The list author says: "The explosion of books about the historical Jesus and how that history does or does not fit the gospel accounts has left us with fascinating insights, theories and a proliferation of Jesuses. Here are some of the highlights from my jaunt through the literature."
"There's no perfect place to start, so I recommend that you jump in with this simple & short work. Wills balances the Jesus of tradition and theology to put forward a Jesus that can't be understood apart from God and society, yet at the same time isn't speaking for YOUR politics and YOUR religion. This Jesus has more to do with social misfits than any mainstream political views."
"This verbal dig through texts and artifacts will introduce you to the historical windows that still allow us to peer into Jesus' world. More valuable for what it introduces than what it concludes about Jesus."
"Simultaneously full of modern religious conviction and a strong distaste for corrupt religious practice, MacArthur sees in Jesus a firebrand with strong words for the allies of empty traditions, self-righteous piety and unorthodox belief."
"The most demanding book I've recommended so far, this thick tome builds a case for the synoptic gospels as genuine histories. The authors take the time to carefully review many of the modern reconstructions of Jesus in the historical Jesus literature, which under their scrutiny are mainly debunked as creative fictions."
"This collection of articles from leading Jewish thinkers brings a modern perspective to discussions of Jesus' Jewishness. Some of the brief but tantalizing pieces open doors to topics that are worthy of a separate volume in their own right."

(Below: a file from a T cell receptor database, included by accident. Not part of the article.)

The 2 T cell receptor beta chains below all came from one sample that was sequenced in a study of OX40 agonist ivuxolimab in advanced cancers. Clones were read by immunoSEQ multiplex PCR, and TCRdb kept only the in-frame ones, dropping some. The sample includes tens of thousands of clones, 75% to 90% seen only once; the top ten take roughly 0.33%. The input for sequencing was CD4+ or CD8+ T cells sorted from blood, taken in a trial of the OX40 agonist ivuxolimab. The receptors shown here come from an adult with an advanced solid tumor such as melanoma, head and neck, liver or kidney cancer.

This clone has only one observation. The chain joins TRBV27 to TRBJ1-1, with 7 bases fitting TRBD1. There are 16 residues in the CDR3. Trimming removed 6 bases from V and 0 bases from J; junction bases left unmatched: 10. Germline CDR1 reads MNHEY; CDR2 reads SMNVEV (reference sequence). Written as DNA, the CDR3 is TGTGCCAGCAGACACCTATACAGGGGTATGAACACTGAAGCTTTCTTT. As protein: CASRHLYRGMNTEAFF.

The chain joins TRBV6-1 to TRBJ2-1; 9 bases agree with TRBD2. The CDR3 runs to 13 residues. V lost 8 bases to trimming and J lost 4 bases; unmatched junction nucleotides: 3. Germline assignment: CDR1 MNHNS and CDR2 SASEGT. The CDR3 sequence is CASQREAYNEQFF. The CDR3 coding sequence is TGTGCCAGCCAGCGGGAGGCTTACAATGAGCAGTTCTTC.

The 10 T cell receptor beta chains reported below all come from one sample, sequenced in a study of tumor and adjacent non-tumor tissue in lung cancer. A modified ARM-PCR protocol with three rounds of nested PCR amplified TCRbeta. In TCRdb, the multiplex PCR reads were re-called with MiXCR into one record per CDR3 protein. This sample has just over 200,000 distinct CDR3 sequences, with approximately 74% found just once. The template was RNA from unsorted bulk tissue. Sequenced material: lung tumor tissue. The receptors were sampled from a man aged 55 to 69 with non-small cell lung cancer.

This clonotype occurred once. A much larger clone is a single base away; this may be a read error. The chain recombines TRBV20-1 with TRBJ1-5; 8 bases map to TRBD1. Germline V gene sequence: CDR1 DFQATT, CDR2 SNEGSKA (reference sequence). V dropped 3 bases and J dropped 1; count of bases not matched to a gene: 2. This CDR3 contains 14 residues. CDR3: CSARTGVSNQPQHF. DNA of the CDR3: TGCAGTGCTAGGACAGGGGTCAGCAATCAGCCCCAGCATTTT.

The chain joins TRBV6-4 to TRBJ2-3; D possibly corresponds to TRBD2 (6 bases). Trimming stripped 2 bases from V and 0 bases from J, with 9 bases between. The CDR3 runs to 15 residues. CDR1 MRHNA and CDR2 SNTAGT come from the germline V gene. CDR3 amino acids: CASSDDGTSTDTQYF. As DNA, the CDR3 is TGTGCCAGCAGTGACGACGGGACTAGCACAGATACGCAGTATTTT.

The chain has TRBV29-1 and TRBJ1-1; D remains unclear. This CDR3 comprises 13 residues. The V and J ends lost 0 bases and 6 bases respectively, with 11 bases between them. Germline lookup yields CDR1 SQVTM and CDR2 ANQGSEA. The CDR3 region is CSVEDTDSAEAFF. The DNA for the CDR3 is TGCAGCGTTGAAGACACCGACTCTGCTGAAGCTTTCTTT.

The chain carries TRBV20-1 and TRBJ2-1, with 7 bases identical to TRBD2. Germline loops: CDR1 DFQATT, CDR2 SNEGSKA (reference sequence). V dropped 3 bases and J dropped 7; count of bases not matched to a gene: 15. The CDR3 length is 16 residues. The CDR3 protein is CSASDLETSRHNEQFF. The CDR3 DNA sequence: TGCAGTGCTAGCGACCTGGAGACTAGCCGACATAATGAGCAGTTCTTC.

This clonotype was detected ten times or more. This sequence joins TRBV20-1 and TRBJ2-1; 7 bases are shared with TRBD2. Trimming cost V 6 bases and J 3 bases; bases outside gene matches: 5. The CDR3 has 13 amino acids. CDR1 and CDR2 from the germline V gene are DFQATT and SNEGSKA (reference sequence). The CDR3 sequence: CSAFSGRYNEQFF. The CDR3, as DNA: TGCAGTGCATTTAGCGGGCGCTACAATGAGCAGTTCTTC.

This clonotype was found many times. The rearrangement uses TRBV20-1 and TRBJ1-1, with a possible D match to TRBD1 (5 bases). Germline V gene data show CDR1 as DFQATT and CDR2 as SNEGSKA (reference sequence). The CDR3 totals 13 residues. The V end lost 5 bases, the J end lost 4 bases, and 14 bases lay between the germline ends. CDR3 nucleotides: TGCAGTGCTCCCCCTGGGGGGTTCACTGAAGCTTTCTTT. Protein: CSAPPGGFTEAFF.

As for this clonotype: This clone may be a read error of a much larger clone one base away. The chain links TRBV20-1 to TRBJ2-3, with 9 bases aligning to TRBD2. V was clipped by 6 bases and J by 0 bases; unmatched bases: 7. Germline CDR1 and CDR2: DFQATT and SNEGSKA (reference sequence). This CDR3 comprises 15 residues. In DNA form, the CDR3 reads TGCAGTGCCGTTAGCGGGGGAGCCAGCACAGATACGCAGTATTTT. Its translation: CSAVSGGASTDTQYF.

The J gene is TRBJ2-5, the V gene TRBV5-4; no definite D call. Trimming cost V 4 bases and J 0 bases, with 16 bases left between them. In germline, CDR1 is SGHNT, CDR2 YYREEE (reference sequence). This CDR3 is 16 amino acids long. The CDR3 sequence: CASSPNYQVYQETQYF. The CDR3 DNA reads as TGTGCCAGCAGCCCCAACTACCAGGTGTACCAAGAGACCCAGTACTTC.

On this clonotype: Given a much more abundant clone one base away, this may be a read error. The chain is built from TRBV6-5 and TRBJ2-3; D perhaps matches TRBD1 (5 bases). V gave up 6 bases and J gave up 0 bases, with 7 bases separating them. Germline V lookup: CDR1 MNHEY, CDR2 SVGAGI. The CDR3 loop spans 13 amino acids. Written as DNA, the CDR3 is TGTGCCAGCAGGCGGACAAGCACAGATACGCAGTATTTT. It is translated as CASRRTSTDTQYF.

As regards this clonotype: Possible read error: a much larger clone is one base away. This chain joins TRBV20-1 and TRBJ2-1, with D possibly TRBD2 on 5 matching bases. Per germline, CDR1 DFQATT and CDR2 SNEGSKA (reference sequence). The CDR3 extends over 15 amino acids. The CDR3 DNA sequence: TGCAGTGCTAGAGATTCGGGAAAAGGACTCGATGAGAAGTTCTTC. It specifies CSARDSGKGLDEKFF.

"This work sits among the favorites of historical Jesus scholarship on all sides. Sanders expressly puts away theological issues and sets his sights on the human side of Jesus. In this approachable book, he works his way to a compelling portrait."
"Father Meier thinks that, even among all this talk about a Jewish Jesus, scholars have yet to really take Jesus' Jewishness seriously. He sees in the literature grounds for a historically viable Jesus for everyone, who was a real Jew in first-century Palestine."
"Another collection of articles, this time centered around the historical concept of "Messiah" (or Greek "ChristÃ³s"). Various writers guide you through Tanakh, Dead Sea Scrolls and New Testament works to argue for different ideas and roles of a Messiah."
"A variety of controversies surround the historical Jesus and the gospel accounts - this book takes a balanced overview and contains some of the best introductory material for those new to New Testament history, the historical context of gospel passages and the close reading of texts. Among my favorites in the genre, but still a slightly demanding read."